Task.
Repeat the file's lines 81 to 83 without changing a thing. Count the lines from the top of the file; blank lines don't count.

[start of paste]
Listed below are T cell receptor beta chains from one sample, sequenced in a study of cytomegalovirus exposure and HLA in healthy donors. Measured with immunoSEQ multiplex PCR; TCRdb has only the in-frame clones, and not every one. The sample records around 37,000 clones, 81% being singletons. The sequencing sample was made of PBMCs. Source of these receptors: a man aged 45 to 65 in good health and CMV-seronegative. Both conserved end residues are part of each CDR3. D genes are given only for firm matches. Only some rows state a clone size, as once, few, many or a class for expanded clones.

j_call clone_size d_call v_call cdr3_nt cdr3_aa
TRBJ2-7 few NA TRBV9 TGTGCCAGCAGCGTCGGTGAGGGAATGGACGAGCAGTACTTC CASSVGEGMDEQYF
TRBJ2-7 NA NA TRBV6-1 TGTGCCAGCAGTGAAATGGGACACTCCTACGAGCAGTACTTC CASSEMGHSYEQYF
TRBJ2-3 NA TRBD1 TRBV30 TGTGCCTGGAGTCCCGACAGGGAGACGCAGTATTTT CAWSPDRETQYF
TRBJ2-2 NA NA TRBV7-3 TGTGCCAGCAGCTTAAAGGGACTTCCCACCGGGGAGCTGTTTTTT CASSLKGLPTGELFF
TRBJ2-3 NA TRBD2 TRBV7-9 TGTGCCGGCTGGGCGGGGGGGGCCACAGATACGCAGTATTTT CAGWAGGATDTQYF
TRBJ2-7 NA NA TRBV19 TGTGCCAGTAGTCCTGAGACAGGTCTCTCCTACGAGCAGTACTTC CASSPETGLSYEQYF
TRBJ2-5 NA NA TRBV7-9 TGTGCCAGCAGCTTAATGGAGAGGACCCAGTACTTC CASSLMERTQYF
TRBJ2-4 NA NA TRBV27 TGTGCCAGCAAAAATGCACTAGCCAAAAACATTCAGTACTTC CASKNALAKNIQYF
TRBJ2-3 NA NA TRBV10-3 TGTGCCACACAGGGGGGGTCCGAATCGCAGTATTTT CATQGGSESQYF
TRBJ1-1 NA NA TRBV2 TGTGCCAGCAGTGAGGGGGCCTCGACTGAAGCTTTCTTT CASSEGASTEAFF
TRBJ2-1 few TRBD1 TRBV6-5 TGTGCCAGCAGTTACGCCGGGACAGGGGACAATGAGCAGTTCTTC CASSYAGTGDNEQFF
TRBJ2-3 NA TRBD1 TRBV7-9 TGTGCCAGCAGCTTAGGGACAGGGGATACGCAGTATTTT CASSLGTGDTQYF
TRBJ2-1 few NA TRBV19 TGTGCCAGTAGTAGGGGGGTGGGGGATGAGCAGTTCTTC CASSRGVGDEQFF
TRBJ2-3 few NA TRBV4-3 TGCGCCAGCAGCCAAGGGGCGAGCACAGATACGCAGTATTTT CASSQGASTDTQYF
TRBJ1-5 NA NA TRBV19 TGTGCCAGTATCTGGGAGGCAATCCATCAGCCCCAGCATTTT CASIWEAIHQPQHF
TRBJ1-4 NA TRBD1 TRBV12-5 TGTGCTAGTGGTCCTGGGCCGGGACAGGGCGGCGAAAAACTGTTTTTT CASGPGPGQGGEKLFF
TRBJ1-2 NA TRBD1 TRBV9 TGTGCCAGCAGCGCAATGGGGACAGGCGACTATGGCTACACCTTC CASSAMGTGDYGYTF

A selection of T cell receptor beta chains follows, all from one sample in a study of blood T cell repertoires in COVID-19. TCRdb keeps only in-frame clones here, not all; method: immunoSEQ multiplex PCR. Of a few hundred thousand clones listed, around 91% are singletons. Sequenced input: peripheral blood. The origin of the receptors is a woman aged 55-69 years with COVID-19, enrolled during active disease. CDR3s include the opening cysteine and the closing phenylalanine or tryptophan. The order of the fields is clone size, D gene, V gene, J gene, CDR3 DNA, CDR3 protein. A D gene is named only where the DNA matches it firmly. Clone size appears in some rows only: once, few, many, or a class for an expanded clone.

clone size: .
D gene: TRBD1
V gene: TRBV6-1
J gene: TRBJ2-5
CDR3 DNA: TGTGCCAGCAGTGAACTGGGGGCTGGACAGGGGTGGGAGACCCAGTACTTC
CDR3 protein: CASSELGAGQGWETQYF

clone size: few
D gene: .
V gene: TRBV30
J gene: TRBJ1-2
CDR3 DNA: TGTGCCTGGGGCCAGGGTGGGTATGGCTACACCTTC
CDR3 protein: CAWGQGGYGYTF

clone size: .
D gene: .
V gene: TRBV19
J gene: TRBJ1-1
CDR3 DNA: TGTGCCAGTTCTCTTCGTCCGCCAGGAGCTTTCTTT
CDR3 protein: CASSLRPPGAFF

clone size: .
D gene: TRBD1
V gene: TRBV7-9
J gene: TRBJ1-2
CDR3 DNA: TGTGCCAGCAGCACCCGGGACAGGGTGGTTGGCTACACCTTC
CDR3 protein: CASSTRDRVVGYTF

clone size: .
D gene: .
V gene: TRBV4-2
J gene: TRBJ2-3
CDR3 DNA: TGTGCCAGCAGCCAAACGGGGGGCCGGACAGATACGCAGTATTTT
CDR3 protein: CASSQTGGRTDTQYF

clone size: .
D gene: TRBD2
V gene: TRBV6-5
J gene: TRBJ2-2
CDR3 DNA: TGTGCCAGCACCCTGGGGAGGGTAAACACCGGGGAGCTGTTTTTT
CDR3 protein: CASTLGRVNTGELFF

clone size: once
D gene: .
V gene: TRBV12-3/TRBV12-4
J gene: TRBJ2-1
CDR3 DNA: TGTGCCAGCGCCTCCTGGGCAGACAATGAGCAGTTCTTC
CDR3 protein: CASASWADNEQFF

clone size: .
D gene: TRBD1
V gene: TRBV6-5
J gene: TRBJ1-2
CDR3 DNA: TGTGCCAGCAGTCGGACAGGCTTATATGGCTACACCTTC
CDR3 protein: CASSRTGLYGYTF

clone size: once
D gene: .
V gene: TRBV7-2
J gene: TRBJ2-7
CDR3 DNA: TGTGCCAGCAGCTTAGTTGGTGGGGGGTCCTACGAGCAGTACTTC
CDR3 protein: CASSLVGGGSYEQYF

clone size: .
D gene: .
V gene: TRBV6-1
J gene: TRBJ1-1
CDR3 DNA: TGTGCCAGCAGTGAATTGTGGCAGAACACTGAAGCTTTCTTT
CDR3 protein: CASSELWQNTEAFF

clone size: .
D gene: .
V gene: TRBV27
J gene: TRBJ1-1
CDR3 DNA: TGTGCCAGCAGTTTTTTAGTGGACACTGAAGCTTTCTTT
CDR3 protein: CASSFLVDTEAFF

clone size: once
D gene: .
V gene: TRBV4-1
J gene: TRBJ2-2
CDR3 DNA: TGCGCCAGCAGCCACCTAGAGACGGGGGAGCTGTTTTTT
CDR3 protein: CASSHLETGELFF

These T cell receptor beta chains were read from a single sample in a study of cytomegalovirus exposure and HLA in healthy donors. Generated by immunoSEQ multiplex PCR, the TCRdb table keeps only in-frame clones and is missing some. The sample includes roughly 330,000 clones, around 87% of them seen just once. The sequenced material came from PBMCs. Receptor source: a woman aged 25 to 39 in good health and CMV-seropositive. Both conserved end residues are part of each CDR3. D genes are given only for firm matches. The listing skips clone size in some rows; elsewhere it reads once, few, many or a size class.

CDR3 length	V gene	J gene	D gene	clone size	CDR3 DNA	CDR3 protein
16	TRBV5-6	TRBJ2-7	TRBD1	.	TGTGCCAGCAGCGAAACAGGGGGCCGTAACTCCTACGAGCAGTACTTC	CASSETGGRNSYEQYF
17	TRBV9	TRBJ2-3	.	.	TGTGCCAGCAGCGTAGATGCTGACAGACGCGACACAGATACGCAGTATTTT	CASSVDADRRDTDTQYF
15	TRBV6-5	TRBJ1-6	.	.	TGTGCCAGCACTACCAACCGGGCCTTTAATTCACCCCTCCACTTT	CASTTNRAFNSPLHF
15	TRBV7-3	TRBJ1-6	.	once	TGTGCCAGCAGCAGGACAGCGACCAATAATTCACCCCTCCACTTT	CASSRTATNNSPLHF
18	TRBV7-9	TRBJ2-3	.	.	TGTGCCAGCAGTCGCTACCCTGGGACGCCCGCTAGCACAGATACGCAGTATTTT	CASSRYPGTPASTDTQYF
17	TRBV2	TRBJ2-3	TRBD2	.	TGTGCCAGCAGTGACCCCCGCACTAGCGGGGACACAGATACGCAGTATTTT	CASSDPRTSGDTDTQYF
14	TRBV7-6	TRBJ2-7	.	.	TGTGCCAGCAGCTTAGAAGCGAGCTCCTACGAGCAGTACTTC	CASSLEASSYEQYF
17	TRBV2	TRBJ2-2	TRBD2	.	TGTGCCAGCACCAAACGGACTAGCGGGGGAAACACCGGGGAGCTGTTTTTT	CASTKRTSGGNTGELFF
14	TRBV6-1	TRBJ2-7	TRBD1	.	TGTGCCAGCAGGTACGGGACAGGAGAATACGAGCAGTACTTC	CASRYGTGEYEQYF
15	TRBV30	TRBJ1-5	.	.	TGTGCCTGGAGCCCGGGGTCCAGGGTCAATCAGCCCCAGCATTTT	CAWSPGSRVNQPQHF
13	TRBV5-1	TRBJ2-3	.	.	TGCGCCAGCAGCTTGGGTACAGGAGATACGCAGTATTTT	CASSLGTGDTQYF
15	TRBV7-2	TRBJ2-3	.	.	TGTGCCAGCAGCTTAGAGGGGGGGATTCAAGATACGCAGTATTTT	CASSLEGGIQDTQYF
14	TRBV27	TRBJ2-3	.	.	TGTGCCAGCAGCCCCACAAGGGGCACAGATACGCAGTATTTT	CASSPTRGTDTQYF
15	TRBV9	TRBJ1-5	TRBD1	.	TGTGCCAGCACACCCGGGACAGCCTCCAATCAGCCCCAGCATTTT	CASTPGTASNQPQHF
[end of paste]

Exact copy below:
clone size: .
D gene: .
V gene: TRBV27